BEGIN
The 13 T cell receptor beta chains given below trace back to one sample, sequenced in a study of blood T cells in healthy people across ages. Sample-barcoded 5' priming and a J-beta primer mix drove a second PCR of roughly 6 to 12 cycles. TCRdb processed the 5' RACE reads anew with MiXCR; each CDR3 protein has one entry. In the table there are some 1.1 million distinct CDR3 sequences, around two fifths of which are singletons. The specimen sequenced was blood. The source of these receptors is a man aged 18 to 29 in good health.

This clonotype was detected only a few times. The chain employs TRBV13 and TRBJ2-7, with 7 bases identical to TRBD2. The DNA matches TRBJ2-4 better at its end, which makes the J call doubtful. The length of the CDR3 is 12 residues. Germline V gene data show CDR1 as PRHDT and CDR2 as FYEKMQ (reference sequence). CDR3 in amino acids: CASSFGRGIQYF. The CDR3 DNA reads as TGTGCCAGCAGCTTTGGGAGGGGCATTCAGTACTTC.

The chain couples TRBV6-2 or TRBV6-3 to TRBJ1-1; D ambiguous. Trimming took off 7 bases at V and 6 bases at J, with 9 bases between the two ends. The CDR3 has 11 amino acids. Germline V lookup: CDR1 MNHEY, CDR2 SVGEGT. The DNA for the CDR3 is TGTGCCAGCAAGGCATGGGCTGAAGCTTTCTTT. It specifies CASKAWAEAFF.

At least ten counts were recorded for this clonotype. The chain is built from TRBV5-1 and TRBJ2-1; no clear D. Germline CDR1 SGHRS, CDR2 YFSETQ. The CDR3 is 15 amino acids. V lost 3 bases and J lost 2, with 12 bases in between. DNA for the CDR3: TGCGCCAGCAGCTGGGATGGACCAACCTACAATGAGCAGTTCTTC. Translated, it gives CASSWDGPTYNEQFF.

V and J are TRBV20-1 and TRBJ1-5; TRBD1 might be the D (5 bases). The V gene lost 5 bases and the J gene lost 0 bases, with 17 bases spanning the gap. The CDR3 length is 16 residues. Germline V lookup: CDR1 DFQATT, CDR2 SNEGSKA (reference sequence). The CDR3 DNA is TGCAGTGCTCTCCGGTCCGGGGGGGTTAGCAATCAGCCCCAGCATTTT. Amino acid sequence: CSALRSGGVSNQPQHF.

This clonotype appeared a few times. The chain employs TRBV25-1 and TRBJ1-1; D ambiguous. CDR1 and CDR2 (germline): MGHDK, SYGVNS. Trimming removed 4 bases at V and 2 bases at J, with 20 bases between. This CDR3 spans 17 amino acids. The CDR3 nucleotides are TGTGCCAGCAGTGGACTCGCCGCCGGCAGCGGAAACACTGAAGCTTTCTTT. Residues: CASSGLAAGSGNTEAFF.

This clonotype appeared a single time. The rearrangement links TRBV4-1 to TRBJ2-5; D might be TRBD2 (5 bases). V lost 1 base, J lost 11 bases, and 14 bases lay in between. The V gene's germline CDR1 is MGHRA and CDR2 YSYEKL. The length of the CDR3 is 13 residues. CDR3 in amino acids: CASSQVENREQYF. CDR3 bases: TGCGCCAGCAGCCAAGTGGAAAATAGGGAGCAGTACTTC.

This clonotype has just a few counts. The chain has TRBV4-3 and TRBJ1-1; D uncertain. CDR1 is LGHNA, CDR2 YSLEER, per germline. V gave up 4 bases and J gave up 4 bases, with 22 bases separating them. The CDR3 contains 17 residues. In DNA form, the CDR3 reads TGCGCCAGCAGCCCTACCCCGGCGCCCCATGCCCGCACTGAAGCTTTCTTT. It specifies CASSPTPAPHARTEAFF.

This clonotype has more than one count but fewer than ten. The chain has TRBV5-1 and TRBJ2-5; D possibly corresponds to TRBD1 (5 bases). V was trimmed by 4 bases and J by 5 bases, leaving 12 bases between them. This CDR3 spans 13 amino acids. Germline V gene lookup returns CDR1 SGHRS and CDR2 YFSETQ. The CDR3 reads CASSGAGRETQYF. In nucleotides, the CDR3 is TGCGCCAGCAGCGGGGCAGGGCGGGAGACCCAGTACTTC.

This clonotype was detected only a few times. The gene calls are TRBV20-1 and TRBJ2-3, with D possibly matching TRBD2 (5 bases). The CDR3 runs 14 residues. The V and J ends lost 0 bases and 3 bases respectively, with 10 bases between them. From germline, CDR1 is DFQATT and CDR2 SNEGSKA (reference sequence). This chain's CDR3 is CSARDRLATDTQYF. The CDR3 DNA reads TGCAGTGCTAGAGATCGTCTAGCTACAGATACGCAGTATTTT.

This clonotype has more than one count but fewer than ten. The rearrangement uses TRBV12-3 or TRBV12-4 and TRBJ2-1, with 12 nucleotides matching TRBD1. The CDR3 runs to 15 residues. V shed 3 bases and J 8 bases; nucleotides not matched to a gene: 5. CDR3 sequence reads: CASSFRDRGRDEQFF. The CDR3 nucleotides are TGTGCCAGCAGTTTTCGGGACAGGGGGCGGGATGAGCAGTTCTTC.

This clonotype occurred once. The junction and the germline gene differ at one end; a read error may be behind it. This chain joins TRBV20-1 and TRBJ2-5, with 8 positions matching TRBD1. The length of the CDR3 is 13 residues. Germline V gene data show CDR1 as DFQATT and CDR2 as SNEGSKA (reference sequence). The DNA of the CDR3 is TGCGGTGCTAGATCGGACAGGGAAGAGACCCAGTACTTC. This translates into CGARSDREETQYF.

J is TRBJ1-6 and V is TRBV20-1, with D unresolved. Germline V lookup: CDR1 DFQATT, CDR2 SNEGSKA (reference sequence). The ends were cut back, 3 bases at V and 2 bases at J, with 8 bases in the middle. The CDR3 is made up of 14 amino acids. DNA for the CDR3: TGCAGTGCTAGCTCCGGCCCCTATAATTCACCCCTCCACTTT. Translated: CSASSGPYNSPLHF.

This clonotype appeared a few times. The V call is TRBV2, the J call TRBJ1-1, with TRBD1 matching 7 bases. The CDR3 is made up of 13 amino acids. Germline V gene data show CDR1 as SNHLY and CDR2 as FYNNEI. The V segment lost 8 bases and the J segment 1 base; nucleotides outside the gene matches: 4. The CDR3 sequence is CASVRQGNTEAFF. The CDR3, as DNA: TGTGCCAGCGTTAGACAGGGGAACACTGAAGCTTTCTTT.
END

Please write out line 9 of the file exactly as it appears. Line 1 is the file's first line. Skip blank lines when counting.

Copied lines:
This clonotype has more than one count but fewer than ten. The chain has TRBV5-1 and TRBJ2-5; D possibly corresponds to TRBD1 (5 bases). V was trimmed by 4 bases and J by 5 bases, leaving 12 bases between them. This CDR3 spans 13 amino acids. Germline V gene lookup returns CDR1 SGHRS and CDR2 YFSETQ. The CDR3 reads CASSGAGRETQYF. In nucleotides, the CDR3 is TGCGCCAGCAGCGGGGCAGGGCGGGAGACCCAGTACTTC.